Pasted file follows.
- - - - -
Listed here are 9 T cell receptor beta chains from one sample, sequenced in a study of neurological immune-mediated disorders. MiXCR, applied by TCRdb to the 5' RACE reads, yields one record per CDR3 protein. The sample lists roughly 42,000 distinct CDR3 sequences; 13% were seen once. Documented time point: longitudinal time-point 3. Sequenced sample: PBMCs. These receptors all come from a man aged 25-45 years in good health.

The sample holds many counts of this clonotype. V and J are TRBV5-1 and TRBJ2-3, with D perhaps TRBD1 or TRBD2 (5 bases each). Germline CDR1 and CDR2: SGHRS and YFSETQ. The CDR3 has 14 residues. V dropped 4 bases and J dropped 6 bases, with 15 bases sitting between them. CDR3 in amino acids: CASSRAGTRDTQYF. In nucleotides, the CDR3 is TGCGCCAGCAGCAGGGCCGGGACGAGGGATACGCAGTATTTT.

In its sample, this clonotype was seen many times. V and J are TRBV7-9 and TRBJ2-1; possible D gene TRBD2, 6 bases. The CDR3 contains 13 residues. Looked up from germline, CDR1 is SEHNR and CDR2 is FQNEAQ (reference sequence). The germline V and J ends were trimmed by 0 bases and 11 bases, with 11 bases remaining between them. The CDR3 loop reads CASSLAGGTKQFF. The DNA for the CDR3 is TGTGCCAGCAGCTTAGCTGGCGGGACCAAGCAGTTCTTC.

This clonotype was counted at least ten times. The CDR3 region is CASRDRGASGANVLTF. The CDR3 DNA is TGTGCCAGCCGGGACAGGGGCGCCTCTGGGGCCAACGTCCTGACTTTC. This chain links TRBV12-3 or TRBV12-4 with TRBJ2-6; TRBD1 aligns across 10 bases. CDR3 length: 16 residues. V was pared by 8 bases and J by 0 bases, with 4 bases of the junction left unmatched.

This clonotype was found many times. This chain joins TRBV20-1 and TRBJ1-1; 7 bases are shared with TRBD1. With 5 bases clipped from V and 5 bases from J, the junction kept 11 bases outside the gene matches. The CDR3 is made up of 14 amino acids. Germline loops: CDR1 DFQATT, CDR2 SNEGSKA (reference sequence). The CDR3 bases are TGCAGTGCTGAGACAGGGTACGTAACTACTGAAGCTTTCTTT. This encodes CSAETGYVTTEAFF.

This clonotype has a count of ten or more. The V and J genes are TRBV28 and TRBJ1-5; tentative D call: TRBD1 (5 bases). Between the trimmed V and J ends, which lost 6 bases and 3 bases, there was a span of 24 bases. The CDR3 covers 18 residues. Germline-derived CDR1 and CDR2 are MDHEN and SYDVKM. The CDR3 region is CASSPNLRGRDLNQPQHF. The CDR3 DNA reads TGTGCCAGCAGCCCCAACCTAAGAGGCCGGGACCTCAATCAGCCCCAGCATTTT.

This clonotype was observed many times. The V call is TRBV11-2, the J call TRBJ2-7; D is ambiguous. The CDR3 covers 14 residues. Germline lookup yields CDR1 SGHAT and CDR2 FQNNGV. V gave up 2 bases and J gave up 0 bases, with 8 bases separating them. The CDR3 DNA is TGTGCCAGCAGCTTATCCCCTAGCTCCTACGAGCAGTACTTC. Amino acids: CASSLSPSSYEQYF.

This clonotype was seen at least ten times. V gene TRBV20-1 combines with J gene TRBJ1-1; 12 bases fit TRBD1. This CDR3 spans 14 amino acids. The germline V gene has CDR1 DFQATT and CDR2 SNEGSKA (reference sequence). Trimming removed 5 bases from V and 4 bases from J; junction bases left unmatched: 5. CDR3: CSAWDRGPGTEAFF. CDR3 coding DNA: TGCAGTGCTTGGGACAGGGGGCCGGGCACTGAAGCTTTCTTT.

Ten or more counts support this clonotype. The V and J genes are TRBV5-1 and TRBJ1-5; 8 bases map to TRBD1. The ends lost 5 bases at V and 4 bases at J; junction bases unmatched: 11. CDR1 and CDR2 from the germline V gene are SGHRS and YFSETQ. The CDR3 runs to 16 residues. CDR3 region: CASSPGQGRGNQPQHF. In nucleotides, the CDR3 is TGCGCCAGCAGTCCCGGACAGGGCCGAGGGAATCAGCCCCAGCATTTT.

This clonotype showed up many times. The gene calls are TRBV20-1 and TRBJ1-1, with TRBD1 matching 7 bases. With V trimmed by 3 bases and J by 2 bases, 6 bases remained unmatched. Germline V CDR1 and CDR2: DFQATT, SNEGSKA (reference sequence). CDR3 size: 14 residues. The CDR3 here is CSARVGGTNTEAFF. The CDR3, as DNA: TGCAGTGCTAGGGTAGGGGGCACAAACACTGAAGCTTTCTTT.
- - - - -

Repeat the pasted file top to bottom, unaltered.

Listed here are 9 T cell receptor beta chains from one sample, sequenced in a study of neurological immune-mediated disorders. MiXCR, applied by TCRdb to the 5' RACE reads, yields one record per CDR3 protein. The sample lists roughly 42,000 distinct CDR3 sequences; 13% were seen once. Documented time point: longitudinal time-point 3. Sequenced sample: PBMCs. These receptors all come from a man aged 25-45 years in good health.

The sample holds many counts of this clonotype. V and J are TRBV5-1 and TRBJ2-3, with D perhaps TRBD1 or TRBD2 (5 bases each). Germline CDR1 and CDR2: SGHRS and YFSETQ. The CDR3 has 14 residues. V dropped 4 bases and J dropped 6 bases, with 15 bases sitting between them. CDR3 in amino acids: CASSRAGTRDTQYF. In nucleotides, the CDR3 is TGCGCCAGCAGCAGGGCCGGGACGAGGGATACGCAGTATTTT.

In its sample, this clonotype was seen many times. V and J are TRBV7-9 and TRBJ2-1; possible D gene TRBD2, 6 bases. The CDR3 contains 13 residues. Looked up from germline, CDR1 is SEHNR and CDR2 is FQNEAQ (reference sequence). The germline V and J ends were trimmed by 0 bases and 11 bases, with 11 bases remaining between them. The CDR3 loop reads CASSLAGGTKQFF. The DNA for the CDR3 is TGTGCCAGCAGCTTAGCTGGCGGGACCAAGCAGTTCTTC.

This clonotype was counted at least ten times. The CDR3 region is CASRDRGASGANVLTF. The CDR3 DNA is TGTGCCAGCCGGGACAGGGGCGCCTCTGGGGCCAACGTCCTGACTTTC. This chain links TRBV12-3 or TRBV12-4 with TRBJ2-6; TRBD1 aligns across 10 bases. CDR3 length: 16 residues. V was pared by 8 bases and J by 0 bases, with 4 bases of the junction left unmatched.

This clonotype was found many times. This chain joins TRBV20-1 and TRBJ1-1; 7 bases are shared with TRBD1. With 5 bases clipped from V and 5 bases from J, the junction kept 11 bases outside the gene matches. The CDR3 is made up of 14 amino acids. Germline loops: CDR1 DFQATT, CDR2 SNEGSKA (reference sequence). The CDR3 bases are TGCAGTGCTGAGACAGGGTACGTAACTACTGAAGCTTTCTTT. This encodes CSAETGYVTTEAFF.

This clonotype has a count of ten or more. The V and J genes are TRBV28 and TRBJ1-5; tentative D call: TRBD1 (5 bases). Between the trimmed V and J ends, which lost 6 bases and 3 bases, there was a span of 24 bases. The CDR3 covers 18 residues. Germline-derived CDR1 and CDR2 are MDHEN and SYDVKM. The CDR3 region is CASSPNLRGRDLNQPQHF. The CDR3 DNA reads TGTGCCAGCAGCCCCAACCTAAGAGGCCGGGACCTCAATCAGCCCCAGCATTTT.

This clonotype was observed many times. The V call is TRBV11-2, the J call TRBJ2-7; D is ambiguous. The CDR3 covers 14 residues. Germline lookup yields CDR1 SGHAT and CDR2 FQNNGV. V gave up 2 bases and J gave up 0 bases, with 8 bases separating them. The CDR3 DNA is TGTGCCAGCAGCTTATCCCCTAGCTCCTACGAGCAGTACTTC. Amino acids: CASSLSPSSYEQYF.

This clonotype was seen at least ten times. V gene TRBV20-1 combines with J gene TRBJ1-1; 12 bases fit TRBD1. This CDR3 spans 14 amino acids. The germline V gene has CDR1 DFQATT and CDR2 SNEGSKA (reference sequence). Trimming removed 5 bases from V and 4 bases from J; junction bases left unmatched: 5. CDR3: CSAWDRGPGTEAFF. CDR3 coding DNA: TGCAGTGCTTGGGACAGGGGGCCGGGCACTGAAGCTTTCTTT.

Ten or more counts support this clonotype. The V and J genes are TRBV5-1 and TRBJ1-5; 8 bases map to TRBD1. The ends lost 5 bases at V and 4 bases at J; junction bases unmatched: 11. CDR1 and CDR2 from the germline V gene are SGHRS and YFSETQ. The CDR3 runs to 16 residues. CDR3 region: CASSPGQGRGNQPQHF. In nucleotides, the CDR3 is TGCGCCAGCAGTCCCGGACAGGGCCGAGGGAATCAGCCCCAGCATTTT.

This clonotype showed up many times. The gene calls are TRBV20-1 and TRBJ1-1, with TRBD1 matching 7 bases. With V trimmed by 3 bases and J by 2 bases, 6 bases remained unmatched. Germline V CDR1 and CDR2: DFQATT, SNEGSKA (reference sequence). CDR3 size: 14 residues. The CDR3 here is CSARVGGTNTEAFF. The CDR3, as DNA: TGCAGTGCTAGGGTAGGGGGCACAAACACTGAAGCTTTCTTT.